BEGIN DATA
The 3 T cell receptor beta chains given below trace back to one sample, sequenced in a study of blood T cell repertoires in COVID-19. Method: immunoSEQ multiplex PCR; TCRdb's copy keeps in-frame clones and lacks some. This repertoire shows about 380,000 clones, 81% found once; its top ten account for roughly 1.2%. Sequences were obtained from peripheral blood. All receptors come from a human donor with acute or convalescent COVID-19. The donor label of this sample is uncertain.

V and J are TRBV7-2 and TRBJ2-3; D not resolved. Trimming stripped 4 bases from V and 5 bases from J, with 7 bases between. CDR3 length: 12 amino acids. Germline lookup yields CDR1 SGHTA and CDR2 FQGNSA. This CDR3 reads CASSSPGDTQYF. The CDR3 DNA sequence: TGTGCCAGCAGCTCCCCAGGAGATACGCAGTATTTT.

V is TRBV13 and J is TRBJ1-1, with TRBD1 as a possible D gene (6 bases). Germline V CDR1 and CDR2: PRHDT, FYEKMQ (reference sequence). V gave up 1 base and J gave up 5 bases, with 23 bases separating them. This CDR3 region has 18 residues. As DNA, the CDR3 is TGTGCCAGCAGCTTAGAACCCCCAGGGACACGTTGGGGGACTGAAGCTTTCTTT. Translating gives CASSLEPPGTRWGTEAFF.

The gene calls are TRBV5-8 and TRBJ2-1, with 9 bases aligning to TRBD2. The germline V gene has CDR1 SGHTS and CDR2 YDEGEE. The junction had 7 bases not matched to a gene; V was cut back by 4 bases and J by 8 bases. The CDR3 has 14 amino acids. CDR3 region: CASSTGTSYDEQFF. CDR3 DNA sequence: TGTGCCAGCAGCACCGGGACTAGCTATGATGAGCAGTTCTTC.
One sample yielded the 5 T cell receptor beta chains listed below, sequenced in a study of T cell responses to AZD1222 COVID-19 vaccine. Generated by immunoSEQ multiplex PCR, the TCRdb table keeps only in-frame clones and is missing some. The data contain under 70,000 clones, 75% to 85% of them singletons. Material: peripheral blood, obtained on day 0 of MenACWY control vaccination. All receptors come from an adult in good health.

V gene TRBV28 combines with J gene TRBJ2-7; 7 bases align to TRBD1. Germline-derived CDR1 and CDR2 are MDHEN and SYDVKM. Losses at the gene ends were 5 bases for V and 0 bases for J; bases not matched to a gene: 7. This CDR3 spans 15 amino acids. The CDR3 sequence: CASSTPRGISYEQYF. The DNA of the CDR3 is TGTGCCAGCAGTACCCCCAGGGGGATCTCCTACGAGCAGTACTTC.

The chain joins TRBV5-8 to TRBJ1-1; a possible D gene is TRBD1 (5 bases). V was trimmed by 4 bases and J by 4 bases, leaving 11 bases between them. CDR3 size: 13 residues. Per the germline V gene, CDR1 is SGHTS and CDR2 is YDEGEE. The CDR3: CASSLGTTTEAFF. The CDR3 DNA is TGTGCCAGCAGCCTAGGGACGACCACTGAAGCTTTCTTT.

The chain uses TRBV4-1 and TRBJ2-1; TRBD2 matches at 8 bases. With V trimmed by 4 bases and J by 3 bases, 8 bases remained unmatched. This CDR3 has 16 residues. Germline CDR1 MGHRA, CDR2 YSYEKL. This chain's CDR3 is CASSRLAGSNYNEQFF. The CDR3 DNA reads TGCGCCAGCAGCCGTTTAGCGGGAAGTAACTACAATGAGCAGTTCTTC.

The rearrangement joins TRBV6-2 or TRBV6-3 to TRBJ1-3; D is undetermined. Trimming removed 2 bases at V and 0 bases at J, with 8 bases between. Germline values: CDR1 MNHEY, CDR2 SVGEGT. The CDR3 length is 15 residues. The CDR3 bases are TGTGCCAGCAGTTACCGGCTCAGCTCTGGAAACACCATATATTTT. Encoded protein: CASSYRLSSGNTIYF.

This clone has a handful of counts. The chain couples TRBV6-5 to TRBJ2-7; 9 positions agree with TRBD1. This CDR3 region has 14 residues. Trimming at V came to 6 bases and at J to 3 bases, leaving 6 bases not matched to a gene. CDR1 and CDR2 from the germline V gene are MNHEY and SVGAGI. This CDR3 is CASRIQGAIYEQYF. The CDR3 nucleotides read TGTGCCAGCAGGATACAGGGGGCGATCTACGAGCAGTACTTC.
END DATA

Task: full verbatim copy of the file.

The 3 T cell receptor beta chains given below trace back to one sample, sequenced in a study of blood T cell repertoires in COVID-19. Method: immunoSEQ multiplex PCR; TCRdb's copy keeps in-frame clones and lacks some. This repertoire shows about 380,000 clones, 81% found once; its top ten account for roughly 1.2%. Sequences were obtained from peripheral blood. All receptors come from a human donor with acute or convalescent COVID-19. The donor label of this sample is uncertain.

V and J are TRBV7-2 and TRBJ2-3; D not resolved. Trimming stripped 4 bases from V and 5 bases from J, with 7 bases between. CDR3 length: 12 amino acids. Germline lookup yields CDR1 SGHTA and CDR2 FQGNSA. This CDR3 reads CASSSPGDTQYF. The CDR3 DNA sequence: TGTGCCAGCAGCTCCCCAGGAGATACGCAGTATTTT.

V is TRBV13 and J is TRBJ1-1, with TRBD1 as a possible D gene (6 bases). Germline V CDR1 and CDR2: PRHDT, FYEKMQ (reference sequence). V gave up 1 base and J gave up 5 bases, with 23 bases separating them. This CDR3 region has 18 residues. As DNA, the CDR3 is TGTGCCAGCAGCTTAGAACCCCCAGGGACACGTTGGGGGACTGAAGCTTTCTTT. Translating gives CASSLEPPGTRWGTEAFF.

The gene calls are TRBV5-8 and TRBJ2-1, with 9 bases aligning to TRBD2. The germline V gene has CDR1 SGHTS and CDR2 YDEGEE. The junction had 7 bases not matched to a gene; V was cut back by 4 bases and J by 8 bases. The CDR3 has 14 amino acids. CDR3 region: CASSTGTSYDEQFF. CDR3 DNA sequence: TGTGCCAGCAGCACCGGGACTAGCTATGATGAGCAGTTCTTC.
One sample yielded the 5 T cell receptor beta chains listed below, sequenced in a study of T cell responses to AZD1222 COVID-19 vaccine. Generated by immunoSEQ multiplex PCR, the TCRdb table keeps only in-frame clones and is missing some. The data contain under 70,000 clones, 75% to 85% of them singletons. Material: peripheral blood, obtained on day 0 of MenACWY control vaccination. All receptors come from an adult in good health.

V gene TRBV28 combines with J gene TRBJ2-7; 7 bases align to TRBD1. Germline-derived CDR1 and CDR2 are MDHEN and SYDVKM. Losses at the gene ends were 5 bases for V and 0 bases for J; bases not matched to a gene: 7. This CDR3 spans 15 amino acids. The CDR3 sequence: CASSTPRGISYEQYF. The DNA of the CDR3 is TGTGCCAGCAGTACCCCCAGGGGGATCTCCTACGAGCAGTACTTC.

The chain joins TRBV5-8 to TRBJ1-1; a possible D gene is TRBD1 (5 bases). V was trimmed by 4 bases and J by 4 bases, leaving 11 bases between them. CDR3 size: 13 residues. Per the germline V gene, CDR1 is SGHTS and CDR2 is YDEGEE. The CDR3: CASSLGTTTEAFF. The CDR3 DNA is TGTGCCAGCAGCCTAGGGACGACCACTGAAGCTTTCTTT.

The chain uses TRBV4-1 and TRBJ2-1; TRBD2 matches at 8 bases. With V trimmed by 4 bases and J by 3 bases, 8 bases remained unmatched. This CDR3 has 16 residues. Germline CDR1 MGHRA, CDR2 YSYEKL. This chain's CDR3 is CASSRLAGSNYNEQFF. The CDR3 DNA reads TGCGCCAGCAGCCGTTTAGCGGGAAGTAACTACAATGAGCAGTTCTTC.

The rearrangement joins TRBV6-2 or TRBV6-3 to TRBJ1-3; D is undetermined. Trimming removed 2 bases at V and 0 bases at J, with 8 bases between. Germline values: CDR1 MNHEY, CDR2 SVGEGT. The CDR3 length is 15 residues. The CDR3 bases are TGTGCCAGCAGTTACCGGCTCAGCTCTGGAAACACCATATATTTT. Encoded protein: CASSYRLSSGNTIYF.

This clone has a handful of counts. The chain couples TRBV6-5 to TRBJ2-7; 9 positions agree with TRBD1. This CDR3 region has 14 residues. Trimming at V came to 6 bases and at J to 3 bases, leaving 6 bases not matched to a gene. CDR1 and CDR2 from the germline V gene are MNHEY and SVGAGI. This CDR3 is CASRIQGAIYEQYF. The CDR3 nucleotides read TGTGCCAGCAGGATACAGGGGGCGATCTACGAGCAGTACTTC.